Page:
Downward pressure on mortgage interest rates creates financial opportunities for existing and potential homeowners. Homeowners can use refinancing to reduce mortgage payments and expedite mortgage payoff. Choosing this course of action, even in ideal market conditions, can involve complex cost considerations. Your tax professional can assist you with asking the right questions and arriving at the best financial outcome.
- Do the benefits outweigh the costs?
When you refinance, you are essentially replacing your original mortgage with a new one, which means paying another round of closing costs. You must consider whether you plan on staying in your home long enough to recoup these costs. For example, if you plan on selling your home in the near future after refinancing, the amount you are saving on your mortgage payments will not likely cover the additional closing costs. Closing costs can be substantial and can easily exceed several thousand dollars. These fees include bank fees, attorney fees, title insurance fees and appraisal fees. Accordingly, it may take several years for the reduction in mortgage payments to offset the substantial costs of refinancing. It is important to consider that lowering your monthly interest payments will cut into your net tax savings. This should be factored into making a fully informed decision.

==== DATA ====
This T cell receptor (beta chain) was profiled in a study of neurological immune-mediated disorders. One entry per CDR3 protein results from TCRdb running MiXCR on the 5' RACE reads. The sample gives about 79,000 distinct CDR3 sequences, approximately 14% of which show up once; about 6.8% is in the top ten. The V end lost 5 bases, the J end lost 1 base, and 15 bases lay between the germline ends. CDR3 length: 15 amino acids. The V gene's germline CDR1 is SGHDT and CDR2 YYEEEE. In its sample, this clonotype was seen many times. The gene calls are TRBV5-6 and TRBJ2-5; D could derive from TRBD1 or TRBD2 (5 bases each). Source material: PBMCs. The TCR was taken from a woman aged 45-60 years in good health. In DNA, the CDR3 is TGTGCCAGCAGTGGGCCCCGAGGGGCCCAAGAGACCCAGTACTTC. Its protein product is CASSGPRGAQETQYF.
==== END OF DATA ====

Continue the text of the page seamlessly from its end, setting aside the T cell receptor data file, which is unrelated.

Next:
- Did you consider the length of the loan?
Refinancing also offers the advantage of paying off your mortgage in less time. Rather than starting over with a new 30-year loan, refinancing to a 15-year mortgage could halve the time it would take to fully own your home. This reduction in repayment period also includes the added benefit of a lower interest rate, saving you years of interest. The downside to condensing the length of the loan is that the monthly payments will be substantially higher. Substantial cash flow becomes a major planning consideration.
- Are you switching from a Variable Rate Mortgage to a Fixed Rate Mortgage?
Refinancing your mortgage with a fixed-rate loan also makes sense if you have an adjustable rate mortgage. Adjustable rate loans may save you money in the short-term, but they can be dangerous in the long-term if the rate suddenly increases. In other words, switching from a variable to a fixed-rate mortgage reduces risk in times of rising interest rates.
The decision to refinance involves weighing costs and benefits within your personal financial framework. Consideration must be given towards a variety of issues including current cash position, equity standing, credit score, and job history. If you have any questions or concerns regarding this topic or any other tax matters, please contact your L&B professional at (858) 558-9200.